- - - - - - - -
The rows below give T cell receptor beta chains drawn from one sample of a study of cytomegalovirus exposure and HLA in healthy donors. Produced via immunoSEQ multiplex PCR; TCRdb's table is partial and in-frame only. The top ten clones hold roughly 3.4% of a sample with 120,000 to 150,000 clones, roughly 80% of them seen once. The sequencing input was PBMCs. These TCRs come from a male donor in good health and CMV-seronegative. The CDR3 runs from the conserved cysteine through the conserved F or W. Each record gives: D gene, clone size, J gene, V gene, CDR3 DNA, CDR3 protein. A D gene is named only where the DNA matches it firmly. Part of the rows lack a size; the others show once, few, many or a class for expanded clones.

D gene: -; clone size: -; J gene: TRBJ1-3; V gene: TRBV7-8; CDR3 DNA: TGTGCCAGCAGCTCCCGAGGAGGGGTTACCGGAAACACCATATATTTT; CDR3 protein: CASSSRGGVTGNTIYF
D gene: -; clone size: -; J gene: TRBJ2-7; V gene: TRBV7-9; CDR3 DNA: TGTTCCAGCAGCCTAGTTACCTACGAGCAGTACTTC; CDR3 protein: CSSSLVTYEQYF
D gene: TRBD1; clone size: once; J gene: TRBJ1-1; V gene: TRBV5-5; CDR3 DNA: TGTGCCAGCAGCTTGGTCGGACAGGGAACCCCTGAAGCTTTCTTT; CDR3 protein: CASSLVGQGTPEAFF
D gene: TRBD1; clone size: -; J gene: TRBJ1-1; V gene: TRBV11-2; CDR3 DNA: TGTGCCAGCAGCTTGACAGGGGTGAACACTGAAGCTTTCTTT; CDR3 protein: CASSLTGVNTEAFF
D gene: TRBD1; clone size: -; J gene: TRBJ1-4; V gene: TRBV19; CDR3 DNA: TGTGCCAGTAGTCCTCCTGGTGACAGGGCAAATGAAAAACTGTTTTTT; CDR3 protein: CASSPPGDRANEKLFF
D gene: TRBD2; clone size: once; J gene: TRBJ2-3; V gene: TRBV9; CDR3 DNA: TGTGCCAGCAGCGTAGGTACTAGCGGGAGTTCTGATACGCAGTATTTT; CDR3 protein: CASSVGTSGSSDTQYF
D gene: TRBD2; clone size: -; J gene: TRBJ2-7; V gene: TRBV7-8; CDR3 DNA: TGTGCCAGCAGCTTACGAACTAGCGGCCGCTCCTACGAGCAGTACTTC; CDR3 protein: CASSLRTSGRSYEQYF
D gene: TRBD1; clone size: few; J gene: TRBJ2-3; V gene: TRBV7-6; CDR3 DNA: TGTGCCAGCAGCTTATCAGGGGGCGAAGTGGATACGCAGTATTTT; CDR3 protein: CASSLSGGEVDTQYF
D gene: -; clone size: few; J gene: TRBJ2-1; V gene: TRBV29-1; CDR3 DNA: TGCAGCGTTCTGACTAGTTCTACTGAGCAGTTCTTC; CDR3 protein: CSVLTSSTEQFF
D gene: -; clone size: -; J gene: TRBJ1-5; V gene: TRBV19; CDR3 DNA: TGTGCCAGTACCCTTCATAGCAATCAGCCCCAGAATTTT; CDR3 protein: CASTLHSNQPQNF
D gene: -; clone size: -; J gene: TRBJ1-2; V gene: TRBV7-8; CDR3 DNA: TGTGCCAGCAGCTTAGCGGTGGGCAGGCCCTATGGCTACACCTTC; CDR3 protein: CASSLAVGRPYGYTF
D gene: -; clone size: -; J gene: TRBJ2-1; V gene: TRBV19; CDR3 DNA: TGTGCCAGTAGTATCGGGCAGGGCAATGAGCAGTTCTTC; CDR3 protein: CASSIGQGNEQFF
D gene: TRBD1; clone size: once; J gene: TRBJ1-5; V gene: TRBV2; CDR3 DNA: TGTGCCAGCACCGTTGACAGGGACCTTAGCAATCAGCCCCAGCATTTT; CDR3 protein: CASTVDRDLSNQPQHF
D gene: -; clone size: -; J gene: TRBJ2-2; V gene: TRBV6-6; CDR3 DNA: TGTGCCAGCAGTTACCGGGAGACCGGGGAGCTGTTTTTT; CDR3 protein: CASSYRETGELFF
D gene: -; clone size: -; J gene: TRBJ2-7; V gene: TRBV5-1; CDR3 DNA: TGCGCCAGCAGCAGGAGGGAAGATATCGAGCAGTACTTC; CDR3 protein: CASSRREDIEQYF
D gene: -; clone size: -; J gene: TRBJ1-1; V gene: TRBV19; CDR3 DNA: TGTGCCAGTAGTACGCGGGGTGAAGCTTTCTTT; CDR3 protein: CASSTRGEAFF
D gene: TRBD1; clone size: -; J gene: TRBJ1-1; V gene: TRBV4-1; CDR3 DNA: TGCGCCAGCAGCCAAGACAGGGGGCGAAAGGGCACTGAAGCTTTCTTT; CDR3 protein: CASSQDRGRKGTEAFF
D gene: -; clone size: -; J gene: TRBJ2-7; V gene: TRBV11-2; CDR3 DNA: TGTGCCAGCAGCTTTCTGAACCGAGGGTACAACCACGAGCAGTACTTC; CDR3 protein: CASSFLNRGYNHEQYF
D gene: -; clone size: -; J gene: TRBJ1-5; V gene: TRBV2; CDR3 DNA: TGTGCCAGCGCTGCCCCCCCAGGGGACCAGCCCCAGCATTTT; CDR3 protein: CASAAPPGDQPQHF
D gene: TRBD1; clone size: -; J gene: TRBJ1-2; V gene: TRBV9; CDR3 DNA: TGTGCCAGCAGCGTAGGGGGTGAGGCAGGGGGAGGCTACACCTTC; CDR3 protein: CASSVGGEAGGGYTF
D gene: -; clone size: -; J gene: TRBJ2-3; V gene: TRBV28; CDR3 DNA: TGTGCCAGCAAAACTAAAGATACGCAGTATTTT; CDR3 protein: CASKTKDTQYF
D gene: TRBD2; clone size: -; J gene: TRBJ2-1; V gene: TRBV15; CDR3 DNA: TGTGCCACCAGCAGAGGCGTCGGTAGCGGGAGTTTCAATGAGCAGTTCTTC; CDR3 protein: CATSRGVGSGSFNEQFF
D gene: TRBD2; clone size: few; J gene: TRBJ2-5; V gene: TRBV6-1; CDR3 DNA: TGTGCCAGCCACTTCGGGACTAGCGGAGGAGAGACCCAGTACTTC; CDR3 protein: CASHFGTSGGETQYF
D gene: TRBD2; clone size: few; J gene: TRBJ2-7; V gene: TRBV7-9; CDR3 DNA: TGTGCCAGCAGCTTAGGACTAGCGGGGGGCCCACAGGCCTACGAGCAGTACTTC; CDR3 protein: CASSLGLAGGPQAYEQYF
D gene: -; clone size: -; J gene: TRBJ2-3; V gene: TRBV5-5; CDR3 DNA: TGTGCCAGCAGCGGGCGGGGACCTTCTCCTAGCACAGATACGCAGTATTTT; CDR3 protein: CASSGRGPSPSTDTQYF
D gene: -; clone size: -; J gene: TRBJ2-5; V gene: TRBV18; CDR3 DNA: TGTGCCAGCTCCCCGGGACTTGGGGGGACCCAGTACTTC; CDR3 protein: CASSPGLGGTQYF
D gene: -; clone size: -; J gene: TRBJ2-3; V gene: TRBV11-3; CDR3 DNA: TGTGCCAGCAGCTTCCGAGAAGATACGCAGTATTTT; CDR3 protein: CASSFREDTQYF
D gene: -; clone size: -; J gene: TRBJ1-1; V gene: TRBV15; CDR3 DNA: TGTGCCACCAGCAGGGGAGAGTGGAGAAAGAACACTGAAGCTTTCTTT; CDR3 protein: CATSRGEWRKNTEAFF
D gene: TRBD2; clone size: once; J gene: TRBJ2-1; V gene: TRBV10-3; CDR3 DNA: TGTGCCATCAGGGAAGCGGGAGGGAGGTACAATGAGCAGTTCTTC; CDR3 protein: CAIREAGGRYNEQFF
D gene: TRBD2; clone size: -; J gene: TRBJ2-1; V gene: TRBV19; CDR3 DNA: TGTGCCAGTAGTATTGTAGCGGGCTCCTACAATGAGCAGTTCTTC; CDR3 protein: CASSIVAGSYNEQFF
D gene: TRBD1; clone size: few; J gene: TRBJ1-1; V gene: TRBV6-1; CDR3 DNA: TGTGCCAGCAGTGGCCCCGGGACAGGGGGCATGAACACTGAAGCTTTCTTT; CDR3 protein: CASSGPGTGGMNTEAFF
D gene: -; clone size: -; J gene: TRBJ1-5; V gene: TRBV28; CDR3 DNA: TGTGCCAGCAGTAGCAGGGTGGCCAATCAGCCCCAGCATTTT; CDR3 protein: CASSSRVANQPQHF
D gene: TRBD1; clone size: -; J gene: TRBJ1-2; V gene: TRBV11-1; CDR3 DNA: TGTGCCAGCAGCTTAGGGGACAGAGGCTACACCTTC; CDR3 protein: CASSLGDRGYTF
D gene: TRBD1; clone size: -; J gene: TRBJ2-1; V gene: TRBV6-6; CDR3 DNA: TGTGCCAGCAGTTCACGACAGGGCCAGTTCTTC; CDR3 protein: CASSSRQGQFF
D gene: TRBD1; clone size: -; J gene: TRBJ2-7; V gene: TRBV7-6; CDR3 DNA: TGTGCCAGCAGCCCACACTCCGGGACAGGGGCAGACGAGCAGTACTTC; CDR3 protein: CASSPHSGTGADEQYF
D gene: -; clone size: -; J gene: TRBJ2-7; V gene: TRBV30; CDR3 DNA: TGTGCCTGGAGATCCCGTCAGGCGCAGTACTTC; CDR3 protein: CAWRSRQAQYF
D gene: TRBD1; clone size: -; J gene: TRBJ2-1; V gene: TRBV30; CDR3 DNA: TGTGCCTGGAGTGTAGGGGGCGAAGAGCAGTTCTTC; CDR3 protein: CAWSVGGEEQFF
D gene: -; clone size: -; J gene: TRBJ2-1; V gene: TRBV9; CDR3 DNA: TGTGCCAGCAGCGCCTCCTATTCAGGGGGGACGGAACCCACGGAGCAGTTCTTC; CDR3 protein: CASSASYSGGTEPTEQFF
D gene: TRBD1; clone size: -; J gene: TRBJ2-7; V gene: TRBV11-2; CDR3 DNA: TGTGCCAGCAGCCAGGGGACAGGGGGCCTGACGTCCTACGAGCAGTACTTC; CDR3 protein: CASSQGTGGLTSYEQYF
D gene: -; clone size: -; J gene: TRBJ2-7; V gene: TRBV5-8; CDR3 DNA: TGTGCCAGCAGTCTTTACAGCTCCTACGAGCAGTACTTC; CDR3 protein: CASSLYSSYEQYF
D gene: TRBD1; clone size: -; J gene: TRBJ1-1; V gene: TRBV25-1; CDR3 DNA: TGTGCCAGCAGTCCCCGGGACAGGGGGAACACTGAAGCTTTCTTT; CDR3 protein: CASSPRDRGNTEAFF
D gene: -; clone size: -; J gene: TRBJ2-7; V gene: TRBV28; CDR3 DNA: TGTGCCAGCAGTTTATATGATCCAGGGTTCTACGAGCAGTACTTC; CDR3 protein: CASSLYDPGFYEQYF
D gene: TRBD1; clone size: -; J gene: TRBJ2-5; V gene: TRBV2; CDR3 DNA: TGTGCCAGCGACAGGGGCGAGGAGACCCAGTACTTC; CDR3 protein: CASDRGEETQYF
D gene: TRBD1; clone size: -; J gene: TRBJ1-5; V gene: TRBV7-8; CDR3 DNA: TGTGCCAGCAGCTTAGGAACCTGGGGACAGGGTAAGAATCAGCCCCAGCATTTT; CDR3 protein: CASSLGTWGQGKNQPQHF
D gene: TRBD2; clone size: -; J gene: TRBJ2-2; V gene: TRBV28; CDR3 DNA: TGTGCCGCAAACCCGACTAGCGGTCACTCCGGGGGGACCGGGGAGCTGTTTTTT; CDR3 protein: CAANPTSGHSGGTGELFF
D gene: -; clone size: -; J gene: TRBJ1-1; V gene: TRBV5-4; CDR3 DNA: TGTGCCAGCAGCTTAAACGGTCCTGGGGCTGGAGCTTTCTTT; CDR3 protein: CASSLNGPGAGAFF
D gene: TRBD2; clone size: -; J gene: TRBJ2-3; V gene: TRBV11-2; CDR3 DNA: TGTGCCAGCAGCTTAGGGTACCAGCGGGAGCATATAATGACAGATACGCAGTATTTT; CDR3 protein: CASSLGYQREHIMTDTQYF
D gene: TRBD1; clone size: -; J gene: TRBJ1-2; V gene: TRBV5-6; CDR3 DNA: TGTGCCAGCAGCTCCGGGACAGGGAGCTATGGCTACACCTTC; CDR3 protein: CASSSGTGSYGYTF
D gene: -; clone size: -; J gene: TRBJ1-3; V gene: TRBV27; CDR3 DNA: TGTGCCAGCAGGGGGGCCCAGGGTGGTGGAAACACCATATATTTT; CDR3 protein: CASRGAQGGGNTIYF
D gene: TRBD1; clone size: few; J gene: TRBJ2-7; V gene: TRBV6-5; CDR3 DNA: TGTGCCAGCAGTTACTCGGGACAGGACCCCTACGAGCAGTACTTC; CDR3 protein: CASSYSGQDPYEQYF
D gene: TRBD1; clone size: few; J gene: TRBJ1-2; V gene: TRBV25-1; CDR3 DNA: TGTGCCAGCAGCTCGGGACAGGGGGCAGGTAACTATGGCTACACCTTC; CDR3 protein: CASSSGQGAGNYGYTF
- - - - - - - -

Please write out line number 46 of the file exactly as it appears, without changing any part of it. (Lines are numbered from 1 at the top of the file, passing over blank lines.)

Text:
D gene: TRBD2; clone size: -; J gene: TRBJ2-2; V gene: TRBV28; CDR3 DNA: TGTGCCGCAAACCCGACTAGCGGTCACTCCGGGGGGACCGGGGAGCTGTTTTTT; CDR3 protein: CAANPTSGHSGGTGELFF